Aspen’s Alex Ferreira competes during the men's halfpipe qualification at the 2022 Winter Olympics on Thursday, Feb. 17, 2022, in Zhangjiakou, China.
Francisco Seco/AP

Aspen’s Alex Ferreira found himself safely into finals after finishing seventh in the men’s halfpipe skiing qualifier at the Winter Olympics on Wednesday night — Thursday midday in China — as he looks to defend, if not improve upon, his silver medal from 2018.

The 27-year-old, who was the fifth to drop into the Zhangjiakou halfpipe in a 23-man field, cruised to an 84.25 — oddly enough, the exact same score posted by Basalt’s Hanna Faulhaber in her qualifying run in the women’s contest earlier that morning — on his first run and simply took a casual joy ride on his second and final run, scoring 69.50, to advance to Friday’s final.

Ferreira opened his first run with back-to-back double cork 1260s, something he’s had as a regular go-to in his arsenal for some time. New to his bag this year is the 1620, something he did not pull out during qualifying but will likely be needed to end up on the podium come finals.

Crested Butte’s Aaron Blunck overcame a bad first run to score 92 on his second with his back against the wall and qualified first, edging out New Zealand’s Nico Porteous, who finished second with 90.50.

Crested Butte’s Aaron Blunck competes during the men's halfpipe qualification at the 2022 Winter Olympics on Thursday, Feb. 17, 2022, in Zhangjiakou, China.
Gregory Bull/AP

“Oh man, that first run. I was feeling actually so good, training was going so well and there was no doubt in my mind for the first run,“ Blunck said. “But that’s not how it went at all and then on top, I am honest, I was shaking, I was so nervous. … But once I dropped in, I just remembered that it’s just skiing, I just tried to smile and just remember like, ‘It’s just skiing, dude, this isn’t what makes you as a year, just go skiing, just have some fun.’”

Porteous, the reigning Olympic bronze medalist, is the favorite coming into the contest behind his back-to-back 1620 combo. He did put down a single 16 in both of his runs, but never the combo.

In third was Winter Park’s Birk Irving, an Olympic rookie, who scored 89.75 on his second run.

Winter Park’s Birk Irving competes during the men's halfpipe qualification at the 2022 Winter Olympics on Thursday, Feb. 17, 2022, in Zhangjiakou, China.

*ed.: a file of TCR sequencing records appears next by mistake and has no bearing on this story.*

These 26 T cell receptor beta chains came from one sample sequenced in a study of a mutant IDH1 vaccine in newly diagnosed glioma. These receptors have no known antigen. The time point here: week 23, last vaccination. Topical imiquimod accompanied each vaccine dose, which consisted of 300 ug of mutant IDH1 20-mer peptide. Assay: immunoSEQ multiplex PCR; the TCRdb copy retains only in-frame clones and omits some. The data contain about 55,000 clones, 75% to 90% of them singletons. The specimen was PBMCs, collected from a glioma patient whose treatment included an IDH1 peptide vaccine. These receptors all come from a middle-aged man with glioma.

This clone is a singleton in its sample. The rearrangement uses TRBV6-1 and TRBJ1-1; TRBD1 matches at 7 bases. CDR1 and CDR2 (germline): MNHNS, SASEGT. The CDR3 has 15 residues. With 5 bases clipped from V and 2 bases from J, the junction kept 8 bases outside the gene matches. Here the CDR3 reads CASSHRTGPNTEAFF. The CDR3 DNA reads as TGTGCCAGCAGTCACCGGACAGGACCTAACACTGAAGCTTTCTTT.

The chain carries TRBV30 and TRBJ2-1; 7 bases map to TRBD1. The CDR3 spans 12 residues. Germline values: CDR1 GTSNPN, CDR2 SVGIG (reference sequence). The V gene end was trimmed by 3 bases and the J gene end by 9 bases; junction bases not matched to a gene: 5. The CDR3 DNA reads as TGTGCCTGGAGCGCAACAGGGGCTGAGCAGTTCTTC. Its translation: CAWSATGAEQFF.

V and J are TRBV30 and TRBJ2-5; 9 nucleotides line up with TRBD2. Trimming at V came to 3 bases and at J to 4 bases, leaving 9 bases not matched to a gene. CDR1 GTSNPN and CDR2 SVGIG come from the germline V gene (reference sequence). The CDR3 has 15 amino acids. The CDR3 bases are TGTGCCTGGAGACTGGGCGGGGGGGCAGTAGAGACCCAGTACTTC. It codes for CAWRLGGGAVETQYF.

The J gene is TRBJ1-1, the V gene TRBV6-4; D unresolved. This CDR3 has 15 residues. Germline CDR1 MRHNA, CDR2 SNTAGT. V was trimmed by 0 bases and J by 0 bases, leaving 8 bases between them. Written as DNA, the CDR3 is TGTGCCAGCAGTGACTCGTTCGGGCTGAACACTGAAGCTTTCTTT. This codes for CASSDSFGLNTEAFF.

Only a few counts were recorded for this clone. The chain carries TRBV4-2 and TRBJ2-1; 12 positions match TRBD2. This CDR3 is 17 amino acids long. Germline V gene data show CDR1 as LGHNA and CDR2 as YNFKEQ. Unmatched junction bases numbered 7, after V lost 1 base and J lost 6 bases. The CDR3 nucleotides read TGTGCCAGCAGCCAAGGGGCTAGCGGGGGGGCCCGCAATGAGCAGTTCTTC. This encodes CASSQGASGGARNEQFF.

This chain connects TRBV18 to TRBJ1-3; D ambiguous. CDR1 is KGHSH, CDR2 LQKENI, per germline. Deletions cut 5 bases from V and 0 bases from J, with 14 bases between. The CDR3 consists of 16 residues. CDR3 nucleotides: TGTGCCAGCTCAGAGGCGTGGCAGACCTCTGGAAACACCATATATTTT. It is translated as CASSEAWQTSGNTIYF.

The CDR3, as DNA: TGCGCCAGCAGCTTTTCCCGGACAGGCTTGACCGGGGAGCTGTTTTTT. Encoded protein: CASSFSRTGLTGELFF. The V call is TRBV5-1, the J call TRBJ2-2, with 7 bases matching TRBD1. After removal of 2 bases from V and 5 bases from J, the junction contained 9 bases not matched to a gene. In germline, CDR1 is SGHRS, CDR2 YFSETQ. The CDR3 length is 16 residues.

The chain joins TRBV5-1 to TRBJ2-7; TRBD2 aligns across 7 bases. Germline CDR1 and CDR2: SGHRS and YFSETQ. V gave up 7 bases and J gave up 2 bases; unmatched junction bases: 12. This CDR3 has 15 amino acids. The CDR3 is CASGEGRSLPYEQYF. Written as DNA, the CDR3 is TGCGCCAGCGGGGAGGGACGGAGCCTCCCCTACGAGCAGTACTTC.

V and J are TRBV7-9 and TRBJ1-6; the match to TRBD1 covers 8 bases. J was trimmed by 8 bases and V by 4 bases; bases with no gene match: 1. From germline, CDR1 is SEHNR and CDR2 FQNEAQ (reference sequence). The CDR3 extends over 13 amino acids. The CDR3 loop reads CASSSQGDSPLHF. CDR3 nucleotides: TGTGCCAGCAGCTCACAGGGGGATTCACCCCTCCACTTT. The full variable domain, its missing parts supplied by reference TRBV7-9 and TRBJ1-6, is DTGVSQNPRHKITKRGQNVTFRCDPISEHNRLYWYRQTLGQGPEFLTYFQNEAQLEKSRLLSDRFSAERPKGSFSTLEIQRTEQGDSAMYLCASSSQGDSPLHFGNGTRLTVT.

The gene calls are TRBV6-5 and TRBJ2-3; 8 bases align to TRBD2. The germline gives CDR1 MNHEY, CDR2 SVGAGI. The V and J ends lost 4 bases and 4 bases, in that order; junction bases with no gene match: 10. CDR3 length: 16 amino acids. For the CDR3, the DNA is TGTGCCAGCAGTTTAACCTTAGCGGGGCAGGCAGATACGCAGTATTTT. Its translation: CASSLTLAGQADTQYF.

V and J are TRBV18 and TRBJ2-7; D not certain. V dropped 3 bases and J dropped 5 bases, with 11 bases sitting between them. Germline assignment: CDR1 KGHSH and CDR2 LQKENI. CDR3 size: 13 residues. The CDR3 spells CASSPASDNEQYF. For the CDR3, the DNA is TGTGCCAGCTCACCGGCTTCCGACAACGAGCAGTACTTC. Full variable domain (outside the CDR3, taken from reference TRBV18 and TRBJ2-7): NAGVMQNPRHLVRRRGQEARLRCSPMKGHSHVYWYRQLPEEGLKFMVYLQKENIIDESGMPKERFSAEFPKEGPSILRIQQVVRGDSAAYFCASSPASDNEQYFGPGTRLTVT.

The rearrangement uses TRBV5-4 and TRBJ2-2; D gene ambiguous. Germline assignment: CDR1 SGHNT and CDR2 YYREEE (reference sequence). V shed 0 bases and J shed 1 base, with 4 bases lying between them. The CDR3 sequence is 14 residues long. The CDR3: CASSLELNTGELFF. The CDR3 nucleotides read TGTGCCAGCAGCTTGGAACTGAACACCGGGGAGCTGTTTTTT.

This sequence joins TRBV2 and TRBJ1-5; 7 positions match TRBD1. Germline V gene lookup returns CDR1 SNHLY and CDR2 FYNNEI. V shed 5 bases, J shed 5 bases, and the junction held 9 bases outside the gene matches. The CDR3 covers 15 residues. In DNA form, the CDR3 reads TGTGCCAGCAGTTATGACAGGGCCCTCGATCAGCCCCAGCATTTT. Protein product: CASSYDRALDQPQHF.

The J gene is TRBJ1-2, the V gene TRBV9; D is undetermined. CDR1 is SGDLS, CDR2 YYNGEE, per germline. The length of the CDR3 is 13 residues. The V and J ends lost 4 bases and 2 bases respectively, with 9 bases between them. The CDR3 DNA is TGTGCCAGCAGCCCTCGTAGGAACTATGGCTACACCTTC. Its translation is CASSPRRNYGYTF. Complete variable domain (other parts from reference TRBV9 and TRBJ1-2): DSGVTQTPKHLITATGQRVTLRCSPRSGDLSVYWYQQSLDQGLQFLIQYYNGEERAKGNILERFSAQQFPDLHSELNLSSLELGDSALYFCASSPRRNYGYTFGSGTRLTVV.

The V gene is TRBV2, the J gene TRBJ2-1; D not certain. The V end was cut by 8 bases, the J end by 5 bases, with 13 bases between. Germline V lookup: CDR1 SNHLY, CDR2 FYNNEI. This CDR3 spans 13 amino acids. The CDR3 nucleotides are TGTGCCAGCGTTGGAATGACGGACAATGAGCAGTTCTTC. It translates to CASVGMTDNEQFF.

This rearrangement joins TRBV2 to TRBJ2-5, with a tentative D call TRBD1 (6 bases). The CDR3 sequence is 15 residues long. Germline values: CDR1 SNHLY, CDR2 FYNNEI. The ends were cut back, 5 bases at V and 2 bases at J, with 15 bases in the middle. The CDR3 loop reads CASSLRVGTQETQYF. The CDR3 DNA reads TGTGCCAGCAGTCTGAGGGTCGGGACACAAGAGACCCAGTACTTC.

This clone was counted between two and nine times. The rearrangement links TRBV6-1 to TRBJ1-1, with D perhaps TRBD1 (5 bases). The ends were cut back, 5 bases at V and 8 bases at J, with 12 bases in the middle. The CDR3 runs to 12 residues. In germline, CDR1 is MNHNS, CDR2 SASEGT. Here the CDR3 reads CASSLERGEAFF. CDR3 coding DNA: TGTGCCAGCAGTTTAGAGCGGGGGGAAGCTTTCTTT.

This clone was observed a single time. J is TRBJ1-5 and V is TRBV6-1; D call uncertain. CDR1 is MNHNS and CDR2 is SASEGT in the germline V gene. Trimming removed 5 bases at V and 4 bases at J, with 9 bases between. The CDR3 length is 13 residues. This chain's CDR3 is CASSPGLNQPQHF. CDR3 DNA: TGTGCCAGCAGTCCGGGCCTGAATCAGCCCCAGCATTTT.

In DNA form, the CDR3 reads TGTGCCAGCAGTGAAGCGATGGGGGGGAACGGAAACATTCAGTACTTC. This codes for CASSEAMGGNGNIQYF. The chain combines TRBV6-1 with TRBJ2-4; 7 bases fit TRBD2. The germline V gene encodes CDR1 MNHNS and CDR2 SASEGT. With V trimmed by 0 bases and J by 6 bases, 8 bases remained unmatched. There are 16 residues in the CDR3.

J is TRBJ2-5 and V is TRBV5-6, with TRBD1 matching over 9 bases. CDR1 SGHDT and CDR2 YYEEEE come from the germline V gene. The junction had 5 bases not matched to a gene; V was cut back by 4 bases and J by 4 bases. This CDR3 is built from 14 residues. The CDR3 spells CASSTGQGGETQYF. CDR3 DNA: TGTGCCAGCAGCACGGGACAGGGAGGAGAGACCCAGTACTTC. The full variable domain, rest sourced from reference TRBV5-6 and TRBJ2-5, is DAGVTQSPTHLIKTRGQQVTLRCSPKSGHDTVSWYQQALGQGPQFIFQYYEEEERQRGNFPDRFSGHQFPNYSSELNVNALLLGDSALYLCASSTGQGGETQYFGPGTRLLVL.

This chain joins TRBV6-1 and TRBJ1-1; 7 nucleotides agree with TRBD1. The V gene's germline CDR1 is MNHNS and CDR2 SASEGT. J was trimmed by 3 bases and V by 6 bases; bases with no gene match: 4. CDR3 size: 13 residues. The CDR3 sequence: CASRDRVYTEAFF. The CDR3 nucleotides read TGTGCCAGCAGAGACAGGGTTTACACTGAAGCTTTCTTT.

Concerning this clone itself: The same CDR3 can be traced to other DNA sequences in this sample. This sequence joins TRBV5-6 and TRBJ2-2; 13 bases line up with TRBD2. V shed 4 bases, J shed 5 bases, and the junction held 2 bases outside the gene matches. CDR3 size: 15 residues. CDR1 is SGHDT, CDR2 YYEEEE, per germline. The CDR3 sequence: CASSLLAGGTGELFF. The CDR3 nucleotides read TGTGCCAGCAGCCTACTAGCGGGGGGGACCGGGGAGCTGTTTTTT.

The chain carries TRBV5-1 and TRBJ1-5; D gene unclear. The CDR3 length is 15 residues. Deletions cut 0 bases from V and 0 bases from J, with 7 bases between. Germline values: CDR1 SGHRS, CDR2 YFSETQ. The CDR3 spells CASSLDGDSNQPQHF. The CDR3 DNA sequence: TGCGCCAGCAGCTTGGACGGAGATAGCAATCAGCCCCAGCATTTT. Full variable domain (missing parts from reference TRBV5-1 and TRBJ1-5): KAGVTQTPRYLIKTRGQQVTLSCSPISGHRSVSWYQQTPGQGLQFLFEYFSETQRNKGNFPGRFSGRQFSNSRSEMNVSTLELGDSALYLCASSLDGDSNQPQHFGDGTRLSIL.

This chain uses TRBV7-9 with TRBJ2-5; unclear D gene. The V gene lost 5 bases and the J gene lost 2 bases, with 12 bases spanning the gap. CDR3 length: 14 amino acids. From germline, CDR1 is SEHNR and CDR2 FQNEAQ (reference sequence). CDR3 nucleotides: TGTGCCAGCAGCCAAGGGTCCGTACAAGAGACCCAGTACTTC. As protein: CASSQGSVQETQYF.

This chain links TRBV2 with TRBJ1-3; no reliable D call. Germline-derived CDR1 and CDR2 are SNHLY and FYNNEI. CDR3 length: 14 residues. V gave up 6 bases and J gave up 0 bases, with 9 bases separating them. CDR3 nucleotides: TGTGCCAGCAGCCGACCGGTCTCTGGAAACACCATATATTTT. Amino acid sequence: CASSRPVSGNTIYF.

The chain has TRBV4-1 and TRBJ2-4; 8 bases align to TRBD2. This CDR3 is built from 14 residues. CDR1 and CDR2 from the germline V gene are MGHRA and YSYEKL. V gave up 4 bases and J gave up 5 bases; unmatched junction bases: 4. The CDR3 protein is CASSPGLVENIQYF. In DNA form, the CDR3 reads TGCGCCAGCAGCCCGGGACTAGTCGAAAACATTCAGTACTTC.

Lee Jin-man/AP

Making it three Americans in the top four was Nevada’s David Wise, who was the last to drop in. The two-time reigning Olympic gold medalist scored 88.75 and 89 on his two runs to put himself in position for the three-peat. Halfpipe skiing only made its Olympic debut at the 2014 Games in Sochi, so Wise is the only Olympic gold medalist in the sport’s history to this point.

Canadian’s Brendan Mackay (fifth, 87.25) and Noah Bowman (sixth, 85.50) were next in qualifying, followed by Ferreira and another Canadian, Simon D’Artois, in eighth with 82.50.

New Zealand’s Miguel Porteous, Nico’s older brother, qualified through in ninth with 81, France’s Kevin Rolland was 10th with 75.25 and Switzerland’s Robin Briguet was 11th with 72.25.

Finland's Jon Sallinen collides with a cameraman during the men's halfpipe qualification at the 2022 Winter Olympics on Thursday, Feb. 17, 2022, in Zhangjiakou, China.
Francisco Seco/AP

Just making the cut in the 12th and final spot was the Telluride-raised Gus Kenworthy, who now skis for his mother’s homeland of Great Britain. He scored 70.75 on his final run after falling on his first to keep his career going; he plans to retire after the Olympics.

Rounding out the 23-skier field was Finland’s Jon Sallinen, who graduated from Carbondale’s Colorado Rocky Mountain School as an exchange student and works with valley icon Peter Olenick, after the 21-year-old fell on both runs to finish 23rd with 18.50. It was his first Olympic appearance.

The three-run men’s final is scheduled for a 6:30 p.m. start on Friday night in Colorado.

acolbert@aspentimes.com

Aspen’s Alex Ferreira competes during the men's halfpipe qualification at the 2022 Winter Olympics on Thursday, Feb. 17, 2022, in Zhangjiakou, China.
Gregory Bull/AP
Crested Butte’s Aaron Blunck competes during the men's halfpipe qualification at the 2022 Winter Olympics on Thursday, Feb. 17, 2022, in Zhangjiakou, China.
Gregory Bull/AP

Basalt teen Hanna Faulhaber qualifies through to Olympic halfpipe skiing final

Basalt’s Hanna Faulhaber competes during the women's halfpipe qualification at the 2022 Winter Olympics on Thursday in Zhangjiakou, China.
Francisco Seco/AP

Basalt’s Hanna Faulhaber made the most of her Winter Olympic debut on Thursday — or Wednesday night in Colorado — by qualifying through to the finals in the women’s halfpipe skiing contest, held in Zhangjiakou, about 110 miles from Beijing.

The 17-year-old, who grew up skiing with the Aspen Valley Ski and Snowboard Club, scored 84.25 on her first run of the two-run qualifier, good enough to finish ninth among the 20-women field. The top 12 advanced to finals, which are Friday in China and will begin at 6:30 p.m. Thursday in the Roaring Fork Valley.